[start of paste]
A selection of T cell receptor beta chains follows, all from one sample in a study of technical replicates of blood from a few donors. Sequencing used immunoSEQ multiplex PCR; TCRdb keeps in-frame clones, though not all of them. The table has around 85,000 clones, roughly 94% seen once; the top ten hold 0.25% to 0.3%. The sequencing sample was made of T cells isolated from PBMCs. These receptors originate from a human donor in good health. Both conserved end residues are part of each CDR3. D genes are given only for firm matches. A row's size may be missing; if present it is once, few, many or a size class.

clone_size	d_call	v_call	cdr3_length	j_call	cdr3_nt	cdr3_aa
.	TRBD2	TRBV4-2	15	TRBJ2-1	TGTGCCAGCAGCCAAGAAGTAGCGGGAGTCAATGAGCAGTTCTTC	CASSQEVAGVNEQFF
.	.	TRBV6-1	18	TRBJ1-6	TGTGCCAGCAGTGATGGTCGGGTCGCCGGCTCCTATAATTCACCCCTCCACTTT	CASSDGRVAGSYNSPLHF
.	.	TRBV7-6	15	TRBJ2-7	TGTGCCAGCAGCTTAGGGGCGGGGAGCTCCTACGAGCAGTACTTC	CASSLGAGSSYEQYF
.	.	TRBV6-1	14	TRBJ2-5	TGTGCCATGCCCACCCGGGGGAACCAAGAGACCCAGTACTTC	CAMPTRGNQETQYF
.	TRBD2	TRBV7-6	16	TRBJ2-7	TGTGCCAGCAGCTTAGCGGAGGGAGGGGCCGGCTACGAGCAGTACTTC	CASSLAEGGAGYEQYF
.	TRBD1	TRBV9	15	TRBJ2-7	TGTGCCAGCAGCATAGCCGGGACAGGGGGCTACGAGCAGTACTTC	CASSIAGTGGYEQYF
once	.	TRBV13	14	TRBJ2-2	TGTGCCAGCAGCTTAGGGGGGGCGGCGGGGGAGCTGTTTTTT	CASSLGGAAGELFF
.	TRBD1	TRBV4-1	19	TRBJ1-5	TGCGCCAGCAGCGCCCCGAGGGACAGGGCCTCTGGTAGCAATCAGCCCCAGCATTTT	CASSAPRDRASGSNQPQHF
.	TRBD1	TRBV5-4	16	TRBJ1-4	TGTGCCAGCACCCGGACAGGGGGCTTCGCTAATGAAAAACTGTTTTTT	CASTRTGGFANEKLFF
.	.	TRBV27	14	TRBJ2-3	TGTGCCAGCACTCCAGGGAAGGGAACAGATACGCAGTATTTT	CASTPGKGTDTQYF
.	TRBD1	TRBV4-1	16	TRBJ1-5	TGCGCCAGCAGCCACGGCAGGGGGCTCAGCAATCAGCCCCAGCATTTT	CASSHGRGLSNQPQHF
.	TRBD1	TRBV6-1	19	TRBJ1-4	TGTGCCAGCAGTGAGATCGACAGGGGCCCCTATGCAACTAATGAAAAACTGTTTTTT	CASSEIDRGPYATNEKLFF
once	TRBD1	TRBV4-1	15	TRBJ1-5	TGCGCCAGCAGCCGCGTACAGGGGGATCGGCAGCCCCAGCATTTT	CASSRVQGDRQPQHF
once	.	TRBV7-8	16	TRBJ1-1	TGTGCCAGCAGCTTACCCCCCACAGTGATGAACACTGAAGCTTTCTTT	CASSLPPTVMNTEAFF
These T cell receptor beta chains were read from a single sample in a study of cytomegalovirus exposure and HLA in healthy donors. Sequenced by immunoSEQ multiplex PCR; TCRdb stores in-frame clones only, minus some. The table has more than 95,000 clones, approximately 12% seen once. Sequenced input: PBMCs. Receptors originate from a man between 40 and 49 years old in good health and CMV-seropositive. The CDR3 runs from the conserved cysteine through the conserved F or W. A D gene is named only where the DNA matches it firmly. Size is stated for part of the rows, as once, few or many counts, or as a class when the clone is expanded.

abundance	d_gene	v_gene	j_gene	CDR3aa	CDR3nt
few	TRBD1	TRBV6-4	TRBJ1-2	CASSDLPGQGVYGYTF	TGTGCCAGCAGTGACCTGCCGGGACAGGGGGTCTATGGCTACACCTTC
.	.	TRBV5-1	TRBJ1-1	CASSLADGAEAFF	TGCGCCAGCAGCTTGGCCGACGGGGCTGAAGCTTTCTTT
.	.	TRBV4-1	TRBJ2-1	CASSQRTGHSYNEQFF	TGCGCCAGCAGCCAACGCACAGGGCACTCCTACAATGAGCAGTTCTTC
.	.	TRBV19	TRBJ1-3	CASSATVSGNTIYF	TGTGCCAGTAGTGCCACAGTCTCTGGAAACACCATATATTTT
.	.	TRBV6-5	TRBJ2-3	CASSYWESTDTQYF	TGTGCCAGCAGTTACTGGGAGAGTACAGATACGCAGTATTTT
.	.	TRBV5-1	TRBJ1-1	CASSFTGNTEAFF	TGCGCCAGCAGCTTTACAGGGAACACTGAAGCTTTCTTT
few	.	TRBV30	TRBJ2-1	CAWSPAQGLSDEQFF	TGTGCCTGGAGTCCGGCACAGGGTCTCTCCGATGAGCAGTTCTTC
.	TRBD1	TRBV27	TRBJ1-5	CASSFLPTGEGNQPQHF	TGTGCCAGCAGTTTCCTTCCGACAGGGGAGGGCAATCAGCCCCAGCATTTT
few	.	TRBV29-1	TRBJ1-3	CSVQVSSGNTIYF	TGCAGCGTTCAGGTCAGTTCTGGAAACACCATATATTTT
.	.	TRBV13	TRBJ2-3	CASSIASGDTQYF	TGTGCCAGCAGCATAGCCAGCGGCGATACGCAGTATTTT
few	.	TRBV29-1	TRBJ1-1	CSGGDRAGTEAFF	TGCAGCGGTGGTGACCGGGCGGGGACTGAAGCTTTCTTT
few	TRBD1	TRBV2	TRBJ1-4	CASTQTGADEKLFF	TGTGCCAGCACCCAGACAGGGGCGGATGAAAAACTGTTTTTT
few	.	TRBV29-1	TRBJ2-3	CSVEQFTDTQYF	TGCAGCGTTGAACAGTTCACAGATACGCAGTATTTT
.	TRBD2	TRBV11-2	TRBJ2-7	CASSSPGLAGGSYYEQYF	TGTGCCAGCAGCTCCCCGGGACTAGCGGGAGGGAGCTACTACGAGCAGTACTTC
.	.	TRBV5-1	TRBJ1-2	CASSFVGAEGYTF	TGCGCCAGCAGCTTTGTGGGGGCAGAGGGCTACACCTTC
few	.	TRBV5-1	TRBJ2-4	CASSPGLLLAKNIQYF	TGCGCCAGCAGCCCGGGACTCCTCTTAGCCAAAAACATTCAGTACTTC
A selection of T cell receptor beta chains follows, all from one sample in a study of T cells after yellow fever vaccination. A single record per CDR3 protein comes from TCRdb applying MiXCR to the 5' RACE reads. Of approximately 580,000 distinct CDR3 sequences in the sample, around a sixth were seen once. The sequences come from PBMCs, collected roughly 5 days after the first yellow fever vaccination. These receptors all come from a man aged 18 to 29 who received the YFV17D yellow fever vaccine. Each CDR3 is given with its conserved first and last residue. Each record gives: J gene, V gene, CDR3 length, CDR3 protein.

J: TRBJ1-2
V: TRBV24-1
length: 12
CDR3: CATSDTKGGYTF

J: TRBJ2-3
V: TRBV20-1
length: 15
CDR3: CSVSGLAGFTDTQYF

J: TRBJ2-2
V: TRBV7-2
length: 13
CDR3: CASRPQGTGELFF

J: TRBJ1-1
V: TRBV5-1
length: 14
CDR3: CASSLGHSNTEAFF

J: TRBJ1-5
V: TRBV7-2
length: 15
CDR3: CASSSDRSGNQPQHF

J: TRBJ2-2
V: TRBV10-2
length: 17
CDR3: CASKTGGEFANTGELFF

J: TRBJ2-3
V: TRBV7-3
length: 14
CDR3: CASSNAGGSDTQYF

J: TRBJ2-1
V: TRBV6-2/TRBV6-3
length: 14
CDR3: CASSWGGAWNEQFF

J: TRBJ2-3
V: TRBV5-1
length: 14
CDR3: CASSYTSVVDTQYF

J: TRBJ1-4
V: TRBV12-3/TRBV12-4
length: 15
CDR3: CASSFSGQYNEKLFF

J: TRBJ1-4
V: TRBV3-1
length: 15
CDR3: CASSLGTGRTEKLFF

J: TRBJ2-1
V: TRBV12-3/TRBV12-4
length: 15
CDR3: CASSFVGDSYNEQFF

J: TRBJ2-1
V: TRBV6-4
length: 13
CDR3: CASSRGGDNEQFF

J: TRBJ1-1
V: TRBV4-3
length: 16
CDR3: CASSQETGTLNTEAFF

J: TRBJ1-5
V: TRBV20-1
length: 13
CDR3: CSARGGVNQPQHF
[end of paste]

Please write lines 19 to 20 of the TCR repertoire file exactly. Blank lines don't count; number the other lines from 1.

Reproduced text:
few	TRBD1	TRBV6-4	TRBJ1-2	CASSDLPGQGVYGYTF	TGTGCCAGCAGTGACCTGCCGGGACAGGGGGTCTATGGCTACACCTTC
.	.	TRBV5-1	TRBJ1-1	CASSLADGAEAFF	TGCGCCAGCAGCTTGGCCGACGGGGCTGAAGCTTTCTTT